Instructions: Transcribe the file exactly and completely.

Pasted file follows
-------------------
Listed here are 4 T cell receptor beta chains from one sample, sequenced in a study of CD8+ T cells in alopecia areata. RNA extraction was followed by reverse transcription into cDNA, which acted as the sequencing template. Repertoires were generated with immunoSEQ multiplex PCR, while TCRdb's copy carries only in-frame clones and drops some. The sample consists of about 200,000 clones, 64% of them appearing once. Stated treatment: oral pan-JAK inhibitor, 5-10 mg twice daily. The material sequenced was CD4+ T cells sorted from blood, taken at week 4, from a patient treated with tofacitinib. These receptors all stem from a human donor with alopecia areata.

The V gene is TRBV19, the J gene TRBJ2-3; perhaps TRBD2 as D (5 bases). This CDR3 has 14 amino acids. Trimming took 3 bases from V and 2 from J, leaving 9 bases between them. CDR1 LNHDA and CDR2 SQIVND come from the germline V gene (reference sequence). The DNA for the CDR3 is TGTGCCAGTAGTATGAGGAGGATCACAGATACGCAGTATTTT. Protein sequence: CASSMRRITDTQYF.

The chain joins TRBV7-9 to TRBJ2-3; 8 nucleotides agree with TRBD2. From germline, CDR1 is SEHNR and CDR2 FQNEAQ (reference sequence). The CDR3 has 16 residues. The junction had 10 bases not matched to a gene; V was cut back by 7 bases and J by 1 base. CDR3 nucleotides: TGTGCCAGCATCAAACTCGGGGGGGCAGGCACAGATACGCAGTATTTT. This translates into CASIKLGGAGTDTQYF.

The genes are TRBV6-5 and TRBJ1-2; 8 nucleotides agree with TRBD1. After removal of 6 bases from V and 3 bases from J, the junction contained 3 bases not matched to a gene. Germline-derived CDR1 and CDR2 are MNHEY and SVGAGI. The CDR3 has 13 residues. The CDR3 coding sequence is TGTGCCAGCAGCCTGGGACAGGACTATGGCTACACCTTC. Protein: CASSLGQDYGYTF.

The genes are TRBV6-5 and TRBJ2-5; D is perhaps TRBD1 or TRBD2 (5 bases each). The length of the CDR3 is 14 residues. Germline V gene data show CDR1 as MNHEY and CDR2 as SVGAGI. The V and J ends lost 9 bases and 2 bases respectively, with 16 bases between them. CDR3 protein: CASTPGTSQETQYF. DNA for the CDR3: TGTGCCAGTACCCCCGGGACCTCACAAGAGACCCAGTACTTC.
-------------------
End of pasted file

Listed here are 4 T cell receptor beta chains from one sample, sequenced in a study of CD8+ T cells in alopecia areata. RNA extraction was followed by reverse transcription into cDNA, which acted as the sequencing template. Repertoires were generated with immunoSEQ multiplex PCR, while TCRdb's copy carries only in-frame clones and drops some. The sample consists of about 200,000 clones, 64% of them appearing once. Stated treatment: oral pan-JAK inhibitor, 5-10 mg twice daily. The material sequenced was CD4+ T cells sorted from blood, taken at week 4, from a patient treated with tofacitinib. These receptors all stem from a human donor with alopecia areata.

The V gene is TRBV19, the J gene TRBJ2-3; perhaps TRBD2 as D (5 bases). This CDR3 has 14 amino acids. Trimming took 3 bases from V and 2 from J, leaving 9 bases between them. CDR1 LNHDA and CDR2 SQIVND come from the germline V gene (reference sequence). The DNA for the CDR3 is TGTGCCAGTAGTATGAGGAGGATCACAGATACGCAGTATTTT. Protein sequence: CASSMRRITDTQYF.

The chain joins TRBV7-9 to TRBJ2-3; 8 nucleotides agree with TRBD2. From germline, CDR1 is SEHNR and CDR2 FQNEAQ (reference sequence). The CDR3 has 16 residues. The junction had 10 bases not matched to a gene; V was cut back by 7 bases and J by 1 base. CDR3 nucleotides: TGTGCCAGCATCAAACTCGGGGGGGCAGGCACAGATACGCAGTATTTT. This translates into CASIKLGGAGTDTQYF.

The genes are TRBV6-5 and TRBJ1-2; 8 nucleotides agree with TRBD1. After removal of 6 bases from V and 3 bases from J, the junction contained 3 bases not matched to a gene. Germline-derived CDR1 and CDR2 are MNHEY and SVGAGI. The CDR3 has 13 residues. The CDR3 coding sequence is TGTGCCAGCAGCCTGGGACAGGACTATGGCTACACCTTC. Protein: CASSLGQDYGYTF.

The genes are TRBV6-5 and TRBJ2-5; D is perhaps TRBD1 or TRBD2 (5 bases each). The length of the CDR3 is 14 residues. Germline V gene data show CDR1 as MNHEY and CDR2 as SVGAGI. The V and J ends lost 9 bases and 2 bases respectively, with 16 bases between them. CDR3 protein: CASTPGTSQETQYF. DNA for the CDR3: TGTGCCAGTACCCCCGGGACCTCACAAGAGACCCAGTACTTC.